Van Gogh produced four flower canvases in a burst of activity just before he left the asylum in Saint-Remy in May, 1890. This summer New York's Metropolitan Museum brought them together for a special exhibition which closes in one more day.  I am so glad I was able to see this wonderful painting face-to-face.
Van Gogh, Roses      I believe Van Gogh was asking himself about the mysteries of reality as he feverishly painted these roses. They tumble and fall on one another. They turn every which way. There is a regular tempest going on in the painting. Yet he is putting down his brush strokes so confidently, so assuredly.
     In Is Beauty a Making One of Opposites? Eli Siegel asks:
DOES every instance of beauty in nature and beauty as the artist presents it have something unrestricted, unexpected, uncontrolled?—and does this beautiful thing in nature or beautiful thing coming from the artist's mind have, too, something accurate, sensible, logically justifiable, which can be called order?
     Van Gogh has painted cabbage roses, which are famous for their fragrance and their massive blooms.  Their fragrance spreads and goes out, while the petals are contained and crowd together in the massive flowers. I think this relation of opposites in his subject affected Van Gogh, who wanted to make a composition in his life of freedom and security.
     Van Gogh was experimenting with the color in this painting. This is on the side of freedom. He knew there was a chance that the bright pinks might fade – and they have – but it’s hard to imagine how the existing painting could be more beautiful than it already is, with its wonderful textures, created with thick paint, which a soft brush could spread into layers of exquisite delicacy.
We feel the silkiness of the petals and the rough stiffness of the leaves. Van Gogh attends to what lies under the gorgeously blooming surface. He shows the wiry, powerfully straggly stems in their bare angularity. They are gathered forcefully into an earthy ochre vase.
     Part of the freedom situation in the painting is the individuality with which Van Gogh has painted every flower, every bud, every leaf. Part of the order situation is Van Gogh’s passion for geometry. The blooms are arranged in diagonal bands within a circle. Look at the way the roses, trailing on their stems, almost complete the circle at the bottom of the canvas. Van Gogh has put most of the flowers to the right, poising them over the edge of the vase, while the motion of the background, flowing softly from upper right to lower left restores the balance.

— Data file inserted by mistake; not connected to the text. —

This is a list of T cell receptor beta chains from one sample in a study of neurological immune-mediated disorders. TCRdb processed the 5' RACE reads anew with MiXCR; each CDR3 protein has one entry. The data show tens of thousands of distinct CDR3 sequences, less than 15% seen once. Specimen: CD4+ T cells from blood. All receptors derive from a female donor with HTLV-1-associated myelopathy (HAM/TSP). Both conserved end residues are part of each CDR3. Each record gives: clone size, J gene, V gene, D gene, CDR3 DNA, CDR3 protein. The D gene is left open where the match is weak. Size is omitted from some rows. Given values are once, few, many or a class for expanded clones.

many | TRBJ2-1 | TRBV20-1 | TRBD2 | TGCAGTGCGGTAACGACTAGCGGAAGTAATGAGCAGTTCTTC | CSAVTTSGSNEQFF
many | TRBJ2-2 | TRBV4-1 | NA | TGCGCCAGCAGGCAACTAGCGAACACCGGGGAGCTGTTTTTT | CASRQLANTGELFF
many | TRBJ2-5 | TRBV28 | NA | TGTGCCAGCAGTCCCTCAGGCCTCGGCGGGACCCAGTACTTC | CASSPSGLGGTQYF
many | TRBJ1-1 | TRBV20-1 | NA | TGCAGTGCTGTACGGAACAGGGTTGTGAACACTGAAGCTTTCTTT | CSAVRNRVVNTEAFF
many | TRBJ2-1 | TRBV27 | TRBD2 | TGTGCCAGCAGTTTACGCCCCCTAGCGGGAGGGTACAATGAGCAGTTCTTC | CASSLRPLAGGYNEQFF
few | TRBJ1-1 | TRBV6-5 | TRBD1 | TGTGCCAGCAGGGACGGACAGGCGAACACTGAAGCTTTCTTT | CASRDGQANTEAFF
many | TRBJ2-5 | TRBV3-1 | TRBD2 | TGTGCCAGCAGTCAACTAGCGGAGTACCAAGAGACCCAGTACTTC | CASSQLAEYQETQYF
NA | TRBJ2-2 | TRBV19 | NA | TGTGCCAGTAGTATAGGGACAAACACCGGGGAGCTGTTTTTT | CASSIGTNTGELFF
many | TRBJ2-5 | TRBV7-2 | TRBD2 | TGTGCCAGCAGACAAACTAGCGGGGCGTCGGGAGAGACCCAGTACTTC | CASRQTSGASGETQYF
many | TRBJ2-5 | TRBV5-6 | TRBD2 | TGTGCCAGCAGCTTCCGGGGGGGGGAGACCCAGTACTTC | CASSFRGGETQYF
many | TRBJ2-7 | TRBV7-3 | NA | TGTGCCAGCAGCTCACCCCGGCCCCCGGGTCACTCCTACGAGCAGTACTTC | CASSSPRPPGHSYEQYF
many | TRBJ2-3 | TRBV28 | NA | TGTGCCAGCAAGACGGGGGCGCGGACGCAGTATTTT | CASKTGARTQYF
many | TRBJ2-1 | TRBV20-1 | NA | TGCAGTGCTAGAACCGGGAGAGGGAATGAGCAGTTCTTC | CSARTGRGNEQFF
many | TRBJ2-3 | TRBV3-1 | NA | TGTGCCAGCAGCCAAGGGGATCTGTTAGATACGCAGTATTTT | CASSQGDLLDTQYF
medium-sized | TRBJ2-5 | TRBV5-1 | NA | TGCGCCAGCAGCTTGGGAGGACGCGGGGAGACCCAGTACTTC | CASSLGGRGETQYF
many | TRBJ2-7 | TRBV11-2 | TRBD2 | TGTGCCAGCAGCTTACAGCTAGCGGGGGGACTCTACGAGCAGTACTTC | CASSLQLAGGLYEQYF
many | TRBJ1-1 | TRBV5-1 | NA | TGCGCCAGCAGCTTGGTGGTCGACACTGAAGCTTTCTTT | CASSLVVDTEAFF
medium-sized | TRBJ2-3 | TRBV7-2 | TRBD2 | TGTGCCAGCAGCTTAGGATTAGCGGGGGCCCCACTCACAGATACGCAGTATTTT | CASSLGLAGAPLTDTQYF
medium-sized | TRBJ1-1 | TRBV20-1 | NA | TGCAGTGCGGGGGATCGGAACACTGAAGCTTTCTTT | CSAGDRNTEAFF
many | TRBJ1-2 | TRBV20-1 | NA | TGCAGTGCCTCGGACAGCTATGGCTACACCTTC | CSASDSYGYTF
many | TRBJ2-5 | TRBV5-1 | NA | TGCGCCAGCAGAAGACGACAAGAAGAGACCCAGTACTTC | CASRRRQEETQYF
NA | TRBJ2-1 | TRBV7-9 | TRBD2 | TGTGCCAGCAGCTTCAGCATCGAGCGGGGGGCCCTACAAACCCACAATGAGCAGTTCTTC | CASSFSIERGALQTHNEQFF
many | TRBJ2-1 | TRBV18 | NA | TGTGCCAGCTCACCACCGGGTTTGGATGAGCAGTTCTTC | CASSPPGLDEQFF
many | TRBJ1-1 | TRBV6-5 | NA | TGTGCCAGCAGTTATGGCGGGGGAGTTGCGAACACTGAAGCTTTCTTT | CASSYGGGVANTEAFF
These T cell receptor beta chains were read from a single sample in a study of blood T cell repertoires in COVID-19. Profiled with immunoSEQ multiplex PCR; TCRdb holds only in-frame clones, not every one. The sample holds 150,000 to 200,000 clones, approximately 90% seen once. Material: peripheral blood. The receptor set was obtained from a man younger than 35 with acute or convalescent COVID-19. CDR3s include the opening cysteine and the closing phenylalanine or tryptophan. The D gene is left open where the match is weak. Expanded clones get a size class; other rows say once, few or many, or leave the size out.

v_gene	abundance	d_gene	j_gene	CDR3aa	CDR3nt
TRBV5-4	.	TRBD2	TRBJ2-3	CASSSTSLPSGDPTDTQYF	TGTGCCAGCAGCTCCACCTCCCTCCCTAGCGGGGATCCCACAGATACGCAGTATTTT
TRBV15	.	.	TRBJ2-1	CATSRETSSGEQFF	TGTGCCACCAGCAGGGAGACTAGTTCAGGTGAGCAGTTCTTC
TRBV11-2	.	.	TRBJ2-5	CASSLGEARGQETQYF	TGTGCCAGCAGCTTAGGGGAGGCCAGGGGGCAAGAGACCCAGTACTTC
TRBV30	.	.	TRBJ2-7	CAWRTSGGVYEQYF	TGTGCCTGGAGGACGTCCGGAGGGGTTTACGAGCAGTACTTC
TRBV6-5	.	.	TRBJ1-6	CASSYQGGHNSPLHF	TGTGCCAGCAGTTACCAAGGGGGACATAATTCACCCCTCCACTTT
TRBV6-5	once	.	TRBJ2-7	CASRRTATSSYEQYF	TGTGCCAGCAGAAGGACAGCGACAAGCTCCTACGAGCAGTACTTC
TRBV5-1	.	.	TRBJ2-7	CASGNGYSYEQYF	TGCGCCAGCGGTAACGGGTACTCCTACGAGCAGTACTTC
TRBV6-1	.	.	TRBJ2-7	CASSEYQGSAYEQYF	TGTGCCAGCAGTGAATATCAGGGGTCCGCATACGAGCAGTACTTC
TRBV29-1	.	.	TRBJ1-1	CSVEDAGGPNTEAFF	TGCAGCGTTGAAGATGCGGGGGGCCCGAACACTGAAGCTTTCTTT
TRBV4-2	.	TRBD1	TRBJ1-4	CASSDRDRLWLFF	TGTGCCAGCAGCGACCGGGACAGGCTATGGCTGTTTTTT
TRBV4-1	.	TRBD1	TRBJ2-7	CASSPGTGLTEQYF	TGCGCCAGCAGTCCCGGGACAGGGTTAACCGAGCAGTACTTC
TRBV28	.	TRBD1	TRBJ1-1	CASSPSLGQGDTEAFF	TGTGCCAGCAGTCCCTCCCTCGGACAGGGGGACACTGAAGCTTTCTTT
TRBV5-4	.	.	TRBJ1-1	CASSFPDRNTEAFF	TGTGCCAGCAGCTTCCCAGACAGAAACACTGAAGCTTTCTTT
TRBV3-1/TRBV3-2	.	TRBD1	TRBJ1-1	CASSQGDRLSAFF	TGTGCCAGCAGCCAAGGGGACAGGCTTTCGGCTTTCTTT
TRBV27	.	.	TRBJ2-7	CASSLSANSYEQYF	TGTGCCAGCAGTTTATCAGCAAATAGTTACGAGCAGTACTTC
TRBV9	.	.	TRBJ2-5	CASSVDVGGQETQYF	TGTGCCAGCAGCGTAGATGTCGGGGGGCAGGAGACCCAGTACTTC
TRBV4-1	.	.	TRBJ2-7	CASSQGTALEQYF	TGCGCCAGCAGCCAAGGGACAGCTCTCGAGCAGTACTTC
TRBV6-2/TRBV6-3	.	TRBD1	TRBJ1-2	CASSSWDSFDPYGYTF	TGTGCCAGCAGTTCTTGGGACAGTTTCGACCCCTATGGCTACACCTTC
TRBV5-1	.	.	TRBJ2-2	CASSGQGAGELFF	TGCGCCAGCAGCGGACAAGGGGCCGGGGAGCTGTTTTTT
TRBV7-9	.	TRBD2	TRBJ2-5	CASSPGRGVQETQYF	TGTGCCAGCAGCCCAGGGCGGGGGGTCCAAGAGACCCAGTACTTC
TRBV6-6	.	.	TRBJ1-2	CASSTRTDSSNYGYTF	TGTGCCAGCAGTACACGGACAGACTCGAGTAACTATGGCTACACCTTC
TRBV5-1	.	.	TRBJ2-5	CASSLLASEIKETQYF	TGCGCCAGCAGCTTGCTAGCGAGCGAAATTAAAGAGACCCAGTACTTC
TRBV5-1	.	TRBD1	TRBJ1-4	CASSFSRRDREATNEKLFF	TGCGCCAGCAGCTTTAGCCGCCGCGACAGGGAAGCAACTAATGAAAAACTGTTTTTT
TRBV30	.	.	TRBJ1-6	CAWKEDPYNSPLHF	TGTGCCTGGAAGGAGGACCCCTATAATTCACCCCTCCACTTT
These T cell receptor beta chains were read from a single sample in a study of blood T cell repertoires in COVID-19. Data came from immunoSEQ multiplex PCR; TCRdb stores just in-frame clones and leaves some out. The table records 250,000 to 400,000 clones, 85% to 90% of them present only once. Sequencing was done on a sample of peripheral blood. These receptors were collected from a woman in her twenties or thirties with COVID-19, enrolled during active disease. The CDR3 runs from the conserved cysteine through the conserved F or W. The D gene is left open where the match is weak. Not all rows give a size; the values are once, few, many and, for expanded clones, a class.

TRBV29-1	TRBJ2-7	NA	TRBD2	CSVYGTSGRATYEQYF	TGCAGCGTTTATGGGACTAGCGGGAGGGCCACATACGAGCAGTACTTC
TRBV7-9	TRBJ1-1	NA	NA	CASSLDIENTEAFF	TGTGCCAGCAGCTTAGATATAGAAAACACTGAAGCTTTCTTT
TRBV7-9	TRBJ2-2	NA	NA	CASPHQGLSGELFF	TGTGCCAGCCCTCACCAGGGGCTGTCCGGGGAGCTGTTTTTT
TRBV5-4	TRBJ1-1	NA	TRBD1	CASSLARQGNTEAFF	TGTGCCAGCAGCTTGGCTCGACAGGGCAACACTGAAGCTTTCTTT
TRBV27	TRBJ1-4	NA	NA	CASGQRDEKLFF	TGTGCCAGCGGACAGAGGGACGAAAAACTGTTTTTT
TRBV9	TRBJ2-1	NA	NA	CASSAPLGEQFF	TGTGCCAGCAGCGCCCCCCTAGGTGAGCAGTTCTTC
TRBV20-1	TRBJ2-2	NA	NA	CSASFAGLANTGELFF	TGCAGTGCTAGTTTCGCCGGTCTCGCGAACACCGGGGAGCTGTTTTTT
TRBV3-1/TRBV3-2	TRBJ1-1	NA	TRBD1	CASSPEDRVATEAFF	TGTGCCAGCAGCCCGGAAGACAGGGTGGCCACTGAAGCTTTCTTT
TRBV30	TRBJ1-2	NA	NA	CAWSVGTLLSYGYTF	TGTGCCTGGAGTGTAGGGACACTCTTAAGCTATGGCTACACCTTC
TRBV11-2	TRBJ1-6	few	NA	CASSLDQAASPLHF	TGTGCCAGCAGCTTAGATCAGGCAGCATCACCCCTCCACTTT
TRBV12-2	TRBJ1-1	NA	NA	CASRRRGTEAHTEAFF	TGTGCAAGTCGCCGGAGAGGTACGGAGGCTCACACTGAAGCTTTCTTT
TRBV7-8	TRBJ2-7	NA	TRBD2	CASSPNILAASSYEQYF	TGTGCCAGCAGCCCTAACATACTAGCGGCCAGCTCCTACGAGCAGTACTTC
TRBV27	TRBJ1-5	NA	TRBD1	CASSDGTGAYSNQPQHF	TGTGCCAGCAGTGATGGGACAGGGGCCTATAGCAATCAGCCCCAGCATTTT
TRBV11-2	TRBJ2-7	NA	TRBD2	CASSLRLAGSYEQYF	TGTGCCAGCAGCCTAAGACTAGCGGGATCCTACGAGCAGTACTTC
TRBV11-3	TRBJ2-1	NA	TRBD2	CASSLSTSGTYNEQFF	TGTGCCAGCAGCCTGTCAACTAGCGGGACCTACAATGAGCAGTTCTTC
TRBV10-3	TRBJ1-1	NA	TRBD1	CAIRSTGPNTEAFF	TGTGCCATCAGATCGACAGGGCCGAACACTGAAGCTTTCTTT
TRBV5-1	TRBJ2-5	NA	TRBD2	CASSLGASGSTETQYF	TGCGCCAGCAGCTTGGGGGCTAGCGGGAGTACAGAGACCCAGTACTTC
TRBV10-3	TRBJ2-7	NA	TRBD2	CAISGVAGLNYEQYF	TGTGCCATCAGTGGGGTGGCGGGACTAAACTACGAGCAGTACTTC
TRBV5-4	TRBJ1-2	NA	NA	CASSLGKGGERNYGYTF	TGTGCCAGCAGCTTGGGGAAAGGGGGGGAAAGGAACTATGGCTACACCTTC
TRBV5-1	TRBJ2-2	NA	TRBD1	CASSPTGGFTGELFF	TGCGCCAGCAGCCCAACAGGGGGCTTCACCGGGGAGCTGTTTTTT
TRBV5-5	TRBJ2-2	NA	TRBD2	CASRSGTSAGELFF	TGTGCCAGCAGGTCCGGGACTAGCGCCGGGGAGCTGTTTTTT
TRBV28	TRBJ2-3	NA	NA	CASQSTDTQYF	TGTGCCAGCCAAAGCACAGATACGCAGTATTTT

Adding to the freedom of the composition are two opposing motions, falling and rising. They correspond to the moods in Van Gogh’s letters and our own inner states. In the left corner is a cluster of roses which has worked its way free. The top blossom does not seem quite there or sure of itself, going off into the air at the top, as the rest of the cluster tumbles forward to rest securely on the ground, all within the strong orderly shape of a right triangle.
     Meanwhile, almost touching the top of the canvas, is one exuberant spray with a single rose and multiple buds insistently pointing it against the flow as if it is yearning to go places, do things, see more. 
     At the time he painted this, in 1890, at the height of his powers, Van Gogh had only three more months to live, but every stroke in this painting is on the side of life. It was the brushwork that drew me to this painting, and my hope to be a more sincere person. I felt that Van Gogh wanted to represent the full reality of each flower, just as in his portraits he wanted to represent the full reality of a person. I am grateful for Van Gogh’s existence, and for Aesthetic Realism, the mighty education based on the principle: “All beauty is a making one of opposites, and the making one of opposites is what we are going after in ourselves.”
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